We’re a value added reseller of SAP capabilities as NS2, a subsidiary of SAP, so we have access to the entire portfolio and we’re solving a lot of problems whether they’re supply chain problems with different types of distribution, whether it’s different areas we have. There’s one product called Qualtrics, it’s survey software, so that’s a big hit because organizations are surveying their people from the health of their employees as well as how they’re fairing through this pandemic. We’re really seeing this as a positive with our folks being able to position net new solutions.
Fred Diamond: Ron, I want to get deeper on the last thing you just said. We’re doing a webcast every day talking to sales experts and sales leaders like you. Prior to the pandemic there was always this mystery of, “How can I solve my client?” It’s the lamest question in the world but trying to figure out, “What are your pains?” and those kinds of things, but now we don’t really have the time for that because we’re all at par. We all know that everyone’s recovering from COVID, solving that and then recovering from the economics. People aren’t looking at their 5 year plan – they might be at some level, but people are looking at, “How do I get by today?” Give us some of your insights, Ron, for the people watching today and we have people all over the world watching today’s webcast. Talk about how you as a sales professional can get ahead of the curve, how can you bring your customer solutions without, “What’s keeping you up at night?” That’s such a lame question. Talk about how you get the mindset of solving problems like they need to solve right now.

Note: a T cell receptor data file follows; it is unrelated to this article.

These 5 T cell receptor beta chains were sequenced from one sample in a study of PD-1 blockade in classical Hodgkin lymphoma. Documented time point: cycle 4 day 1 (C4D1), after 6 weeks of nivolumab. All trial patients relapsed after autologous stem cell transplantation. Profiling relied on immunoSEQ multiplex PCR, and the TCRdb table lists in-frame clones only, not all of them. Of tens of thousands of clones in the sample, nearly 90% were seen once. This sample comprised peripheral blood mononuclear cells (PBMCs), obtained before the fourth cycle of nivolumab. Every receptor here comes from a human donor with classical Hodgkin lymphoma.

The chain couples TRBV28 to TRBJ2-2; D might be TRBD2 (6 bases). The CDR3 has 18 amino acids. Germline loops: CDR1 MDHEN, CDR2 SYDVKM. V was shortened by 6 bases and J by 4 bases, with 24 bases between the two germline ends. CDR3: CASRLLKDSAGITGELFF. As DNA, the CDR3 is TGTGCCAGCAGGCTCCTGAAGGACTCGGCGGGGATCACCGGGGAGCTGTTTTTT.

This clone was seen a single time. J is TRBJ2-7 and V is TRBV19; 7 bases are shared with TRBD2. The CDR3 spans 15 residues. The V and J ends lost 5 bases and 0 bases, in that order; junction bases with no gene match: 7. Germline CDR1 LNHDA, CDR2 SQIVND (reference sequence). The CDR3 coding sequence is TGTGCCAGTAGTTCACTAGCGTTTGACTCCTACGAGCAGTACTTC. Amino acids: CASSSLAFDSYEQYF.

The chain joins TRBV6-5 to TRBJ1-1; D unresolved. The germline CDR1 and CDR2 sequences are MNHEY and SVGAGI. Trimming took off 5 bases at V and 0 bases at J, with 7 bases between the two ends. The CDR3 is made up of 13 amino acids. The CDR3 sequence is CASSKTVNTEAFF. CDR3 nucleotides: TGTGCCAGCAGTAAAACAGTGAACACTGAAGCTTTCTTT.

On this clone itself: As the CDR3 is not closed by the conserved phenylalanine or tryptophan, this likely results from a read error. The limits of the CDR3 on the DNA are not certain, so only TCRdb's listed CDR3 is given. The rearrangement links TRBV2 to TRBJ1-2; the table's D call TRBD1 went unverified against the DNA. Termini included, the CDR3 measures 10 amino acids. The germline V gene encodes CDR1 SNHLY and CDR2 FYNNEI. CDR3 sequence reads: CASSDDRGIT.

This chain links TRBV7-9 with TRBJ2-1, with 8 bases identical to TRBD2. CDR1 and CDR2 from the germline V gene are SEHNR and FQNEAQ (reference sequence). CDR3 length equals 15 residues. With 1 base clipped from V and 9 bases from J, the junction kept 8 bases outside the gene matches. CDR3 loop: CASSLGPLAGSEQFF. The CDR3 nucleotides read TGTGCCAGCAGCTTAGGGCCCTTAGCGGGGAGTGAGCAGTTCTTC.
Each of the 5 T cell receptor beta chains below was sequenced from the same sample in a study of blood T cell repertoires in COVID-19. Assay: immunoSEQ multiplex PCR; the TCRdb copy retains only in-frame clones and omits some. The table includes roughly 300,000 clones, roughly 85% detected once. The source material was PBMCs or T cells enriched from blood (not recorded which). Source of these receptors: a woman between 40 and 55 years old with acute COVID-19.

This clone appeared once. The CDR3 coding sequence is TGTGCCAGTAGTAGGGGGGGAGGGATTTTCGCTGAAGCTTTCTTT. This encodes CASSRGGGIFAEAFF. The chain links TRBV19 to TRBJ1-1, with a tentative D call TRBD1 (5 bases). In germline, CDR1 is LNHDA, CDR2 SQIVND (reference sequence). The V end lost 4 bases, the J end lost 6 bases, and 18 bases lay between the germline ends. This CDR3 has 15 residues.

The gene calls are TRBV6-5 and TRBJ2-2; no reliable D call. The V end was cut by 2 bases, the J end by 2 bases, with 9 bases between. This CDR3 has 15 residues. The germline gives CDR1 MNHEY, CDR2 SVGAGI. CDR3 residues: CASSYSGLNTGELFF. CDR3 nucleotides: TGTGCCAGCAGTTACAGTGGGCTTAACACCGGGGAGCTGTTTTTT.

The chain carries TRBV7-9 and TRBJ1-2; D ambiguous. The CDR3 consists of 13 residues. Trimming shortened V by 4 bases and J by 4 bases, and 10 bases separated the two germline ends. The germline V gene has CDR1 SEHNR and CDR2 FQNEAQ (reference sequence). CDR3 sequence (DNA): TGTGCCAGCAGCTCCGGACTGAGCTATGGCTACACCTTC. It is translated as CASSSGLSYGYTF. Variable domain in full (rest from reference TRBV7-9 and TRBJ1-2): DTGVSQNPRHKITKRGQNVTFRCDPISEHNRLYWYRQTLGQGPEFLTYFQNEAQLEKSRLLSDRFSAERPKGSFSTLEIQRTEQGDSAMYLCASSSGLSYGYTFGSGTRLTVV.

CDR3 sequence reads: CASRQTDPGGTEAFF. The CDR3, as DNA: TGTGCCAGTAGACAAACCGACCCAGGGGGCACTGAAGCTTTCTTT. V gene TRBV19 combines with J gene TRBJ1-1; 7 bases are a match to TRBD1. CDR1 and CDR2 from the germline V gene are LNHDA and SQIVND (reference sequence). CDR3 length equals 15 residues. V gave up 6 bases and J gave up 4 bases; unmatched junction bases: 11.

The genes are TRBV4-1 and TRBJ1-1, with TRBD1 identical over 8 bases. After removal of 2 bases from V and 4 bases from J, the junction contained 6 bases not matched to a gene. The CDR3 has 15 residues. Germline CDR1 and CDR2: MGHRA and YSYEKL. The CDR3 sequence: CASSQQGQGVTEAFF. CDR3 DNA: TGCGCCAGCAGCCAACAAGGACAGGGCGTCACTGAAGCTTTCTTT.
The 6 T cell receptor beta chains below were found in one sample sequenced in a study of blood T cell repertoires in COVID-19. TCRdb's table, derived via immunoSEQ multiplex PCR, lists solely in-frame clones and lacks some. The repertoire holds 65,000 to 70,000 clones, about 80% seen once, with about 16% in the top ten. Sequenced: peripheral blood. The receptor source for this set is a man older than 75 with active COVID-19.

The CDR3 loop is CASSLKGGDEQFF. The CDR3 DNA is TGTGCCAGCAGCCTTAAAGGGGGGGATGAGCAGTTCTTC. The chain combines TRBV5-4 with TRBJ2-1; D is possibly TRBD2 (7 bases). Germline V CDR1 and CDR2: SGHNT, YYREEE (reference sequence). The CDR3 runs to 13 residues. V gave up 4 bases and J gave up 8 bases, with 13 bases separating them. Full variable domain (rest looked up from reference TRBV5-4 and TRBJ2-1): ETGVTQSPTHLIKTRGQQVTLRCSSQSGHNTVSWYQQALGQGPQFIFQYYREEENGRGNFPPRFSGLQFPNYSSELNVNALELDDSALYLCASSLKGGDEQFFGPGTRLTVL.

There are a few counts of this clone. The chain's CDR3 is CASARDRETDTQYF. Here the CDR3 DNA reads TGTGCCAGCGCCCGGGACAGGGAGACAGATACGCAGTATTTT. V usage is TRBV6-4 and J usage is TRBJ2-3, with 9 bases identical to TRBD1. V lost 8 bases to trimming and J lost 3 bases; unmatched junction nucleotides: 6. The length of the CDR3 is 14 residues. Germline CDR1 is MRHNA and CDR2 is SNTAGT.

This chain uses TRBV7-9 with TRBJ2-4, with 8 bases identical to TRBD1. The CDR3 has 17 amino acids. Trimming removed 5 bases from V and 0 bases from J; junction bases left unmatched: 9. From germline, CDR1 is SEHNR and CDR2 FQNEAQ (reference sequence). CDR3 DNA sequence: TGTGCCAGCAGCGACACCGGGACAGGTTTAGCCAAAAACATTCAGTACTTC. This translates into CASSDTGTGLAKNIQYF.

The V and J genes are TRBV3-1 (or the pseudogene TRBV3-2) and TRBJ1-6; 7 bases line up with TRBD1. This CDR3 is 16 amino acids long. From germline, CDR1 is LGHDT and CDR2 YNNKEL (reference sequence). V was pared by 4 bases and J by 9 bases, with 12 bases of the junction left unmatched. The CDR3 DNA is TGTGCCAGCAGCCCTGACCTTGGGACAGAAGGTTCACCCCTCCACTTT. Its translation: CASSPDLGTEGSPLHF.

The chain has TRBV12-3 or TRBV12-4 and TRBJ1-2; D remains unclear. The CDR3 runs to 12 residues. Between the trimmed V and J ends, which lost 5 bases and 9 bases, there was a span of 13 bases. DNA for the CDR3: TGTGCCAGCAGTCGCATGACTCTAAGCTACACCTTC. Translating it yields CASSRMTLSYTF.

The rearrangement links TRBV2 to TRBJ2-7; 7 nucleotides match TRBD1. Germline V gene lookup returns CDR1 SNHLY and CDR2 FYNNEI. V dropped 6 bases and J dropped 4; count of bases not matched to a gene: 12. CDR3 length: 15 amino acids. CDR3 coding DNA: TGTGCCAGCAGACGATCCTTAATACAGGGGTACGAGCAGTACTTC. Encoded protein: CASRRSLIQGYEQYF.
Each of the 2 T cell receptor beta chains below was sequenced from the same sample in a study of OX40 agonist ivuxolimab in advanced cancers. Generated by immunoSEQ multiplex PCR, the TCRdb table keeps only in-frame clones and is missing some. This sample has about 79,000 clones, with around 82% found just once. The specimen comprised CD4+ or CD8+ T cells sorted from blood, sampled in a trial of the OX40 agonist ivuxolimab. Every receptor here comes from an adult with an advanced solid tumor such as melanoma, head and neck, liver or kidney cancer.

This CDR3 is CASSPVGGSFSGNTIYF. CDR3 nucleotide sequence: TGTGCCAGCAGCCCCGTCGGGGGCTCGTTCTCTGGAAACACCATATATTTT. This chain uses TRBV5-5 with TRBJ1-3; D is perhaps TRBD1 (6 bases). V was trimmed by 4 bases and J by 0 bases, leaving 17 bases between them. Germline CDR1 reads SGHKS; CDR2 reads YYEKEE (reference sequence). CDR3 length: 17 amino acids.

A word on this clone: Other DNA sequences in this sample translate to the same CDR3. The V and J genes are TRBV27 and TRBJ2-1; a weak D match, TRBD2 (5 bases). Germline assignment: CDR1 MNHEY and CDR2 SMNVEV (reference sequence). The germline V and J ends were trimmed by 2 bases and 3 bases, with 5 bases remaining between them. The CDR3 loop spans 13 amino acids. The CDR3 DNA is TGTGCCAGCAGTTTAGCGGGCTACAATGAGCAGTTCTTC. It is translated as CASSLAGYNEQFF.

Ron Police: Solving problems in this new world, it’s interesting. One thing that we’re in the process of doing, Fred, we’re training 150+ customer facing employees at NS2 and we’re doing professional executive presence video training. Huge, because at the end of it what’s the objective? Sure, you want to keep your customer base happy moving forward, understand new requirements and sell them more, that is an ongoing sense of relationship, building that empathy, building that trust and confidence. The harder sale is finding net new opportunities within user customers tying in partners and we have a very limited window with different media if we could sell them on a Zoom call, Teams call. So, how do you have the lighting? How do you have your eyes?
How do you open up with maybe three key points you want to talk about? How do you keep that process moving forward? We’re training 150 folks with a professional firm to come in and to create this awesome video training, that itself is going to be really big because that’s how we’re going to create that value proposition for our company. So much of it becomes, “I want folks buying from Ron Police.” Sure, I have some great capabilities with NS2 but I need to create that connection so if you haven’t already done so, everyone go online, find tips and tricks on how to present yourself over video.
The next one, it’s the old plan letter communication plan. What we’ve incorporated is the requirement of a communication plan with every customer because these customers are being bombarded and it’s real easy to say, “I don’t have time for you” but you get through being respectful of the customer. Questions like, “What type of media would you like to communicate over? Phone call, Zoom, Teams? How often would you like to do it? I’ll also keep you updated, Mr. or Mrs. customer, with a newsletter so you can pass on to your folks with some different types of technology solutions or whatever it may be.” We’ve really created a platform around a communication plan and that’s really agreed to between the AE and the prospect customer. Just a few different ideas.
Fred Diamond: How have you grown as a leader?